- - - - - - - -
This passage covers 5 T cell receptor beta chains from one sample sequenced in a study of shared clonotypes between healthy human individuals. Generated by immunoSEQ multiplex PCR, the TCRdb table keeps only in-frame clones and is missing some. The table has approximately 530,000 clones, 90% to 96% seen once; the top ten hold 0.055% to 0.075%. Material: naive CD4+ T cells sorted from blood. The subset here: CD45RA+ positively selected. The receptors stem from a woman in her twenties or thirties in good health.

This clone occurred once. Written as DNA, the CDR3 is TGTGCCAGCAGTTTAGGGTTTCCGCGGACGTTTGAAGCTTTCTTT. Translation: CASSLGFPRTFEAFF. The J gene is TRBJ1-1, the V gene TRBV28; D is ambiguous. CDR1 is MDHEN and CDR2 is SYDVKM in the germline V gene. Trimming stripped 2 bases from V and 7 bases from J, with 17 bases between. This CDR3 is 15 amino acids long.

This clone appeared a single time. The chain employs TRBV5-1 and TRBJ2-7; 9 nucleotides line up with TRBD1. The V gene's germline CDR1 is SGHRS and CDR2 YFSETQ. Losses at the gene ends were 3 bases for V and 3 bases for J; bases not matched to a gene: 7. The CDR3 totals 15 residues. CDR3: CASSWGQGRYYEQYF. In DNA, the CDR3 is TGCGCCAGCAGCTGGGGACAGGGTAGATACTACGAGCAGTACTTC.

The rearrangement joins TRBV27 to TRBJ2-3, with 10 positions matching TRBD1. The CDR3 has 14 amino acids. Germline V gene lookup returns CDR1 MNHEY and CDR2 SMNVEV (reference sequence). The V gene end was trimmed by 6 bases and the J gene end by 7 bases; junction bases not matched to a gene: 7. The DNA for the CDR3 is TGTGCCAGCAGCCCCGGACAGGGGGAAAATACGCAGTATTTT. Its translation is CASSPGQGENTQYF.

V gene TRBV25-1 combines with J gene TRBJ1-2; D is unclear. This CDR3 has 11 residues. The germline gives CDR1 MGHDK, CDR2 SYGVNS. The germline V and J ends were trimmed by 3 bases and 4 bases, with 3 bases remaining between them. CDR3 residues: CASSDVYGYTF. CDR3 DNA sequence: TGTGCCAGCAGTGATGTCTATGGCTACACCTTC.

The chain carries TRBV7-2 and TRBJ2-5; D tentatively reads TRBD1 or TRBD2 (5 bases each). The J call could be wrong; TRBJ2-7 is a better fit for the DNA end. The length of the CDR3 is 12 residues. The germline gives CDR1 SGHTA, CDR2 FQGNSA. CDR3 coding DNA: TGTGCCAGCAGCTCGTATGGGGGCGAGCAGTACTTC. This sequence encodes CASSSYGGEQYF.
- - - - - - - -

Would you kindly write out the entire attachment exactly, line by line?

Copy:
This passage covers 5 T cell receptor beta chains from one sample sequenced in a study of shared clonotypes between healthy human individuals. Generated by immunoSEQ multiplex PCR, the TCRdb table keeps only in-frame clones and is missing some. The table has approximately 530,000 clones, 90% to 96% seen once; the top ten hold 0.055% to 0.075%. Material: naive CD4+ T cells sorted from blood. The subset here: CD45RA+ positively selected. The receptors stem from a woman in her twenties or thirties in good health.

This clone occurred once. Written as DNA, the CDR3 is TGTGCCAGCAGTTTAGGGTTTCCGCGGACGTTTGAAGCTTTCTTT. Translation: CASSLGFPRTFEAFF. The J gene is TRBJ1-1, the V gene TRBV28; D is ambiguous. CDR1 is MDHEN and CDR2 is SYDVKM in the germline V gene. Trimming stripped 2 bases from V and 7 bases from J, with 17 bases between. This CDR3 is 15 amino acids long.

This clone appeared a single time. The chain employs TRBV5-1 and TRBJ2-7; 9 nucleotides line up with TRBD1. The V gene's germline CDR1 is SGHRS and CDR2 YFSETQ. Losses at the gene ends were 3 bases for V and 3 bases for J; bases not matched to a gene: 7. The CDR3 totals 15 residues. CDR3: CASSWGQGRYYEQYF. In DNA, the CDR3 is TGCGCCAGCAGCTGGGGACAGGGTAGATACTACGAGCAGTACTTC.

The rearrangement joins TRBV27 to TRBJ2-3, with 10 positions matching TRBD1. The CDR3 has 14 amino acids. Germline V gene lookup returns CDR1 MNHEY and CDR2 SMNVEV (reference sequence). The V gene end was trimmed by 6 bases and the J gene end by 7 bases; junction bases not matched to a gene: 7. The DNA for the CDR3 is TGTGCCAGCAGCCCCGGACAGGGGGAAAATACGCAGTATTTT. Its translation is CASSPGQGENTQYF.

V gene TRBV25-1 combines with J gene TRBJ1-2; D is unclear. This CDR3 has 11 residues. The germline gives CDR1 MGHDK, CDR2 SYGVNS. The germline V and J ends were trimmed by 3 bases and 4 bases, with 3 bases remaining between them. CDR3 residues: CASSDVYGYTF. CDR3 DNA sequence: TGTGCCAGCAGTGATGTCTATGGCTACACCTTC.

The chain carries TRBV7-2 and TRBJ2-5; D tentatively reads TRBD1 or TRBD2 (5 bases each). The J call could be wrong; TRBJ2-7 is a better fit for the DNA end. The length of the CDR3 is 12 residues. The germline gives CDR1 SGHTA, CDR2 FQGNSA. CDR3 coding DNA: TGTGCCAGCAGCTCGTATGGGGGCGAGCAGTACTTC. This sequence encodes CASSSYGGEQYF.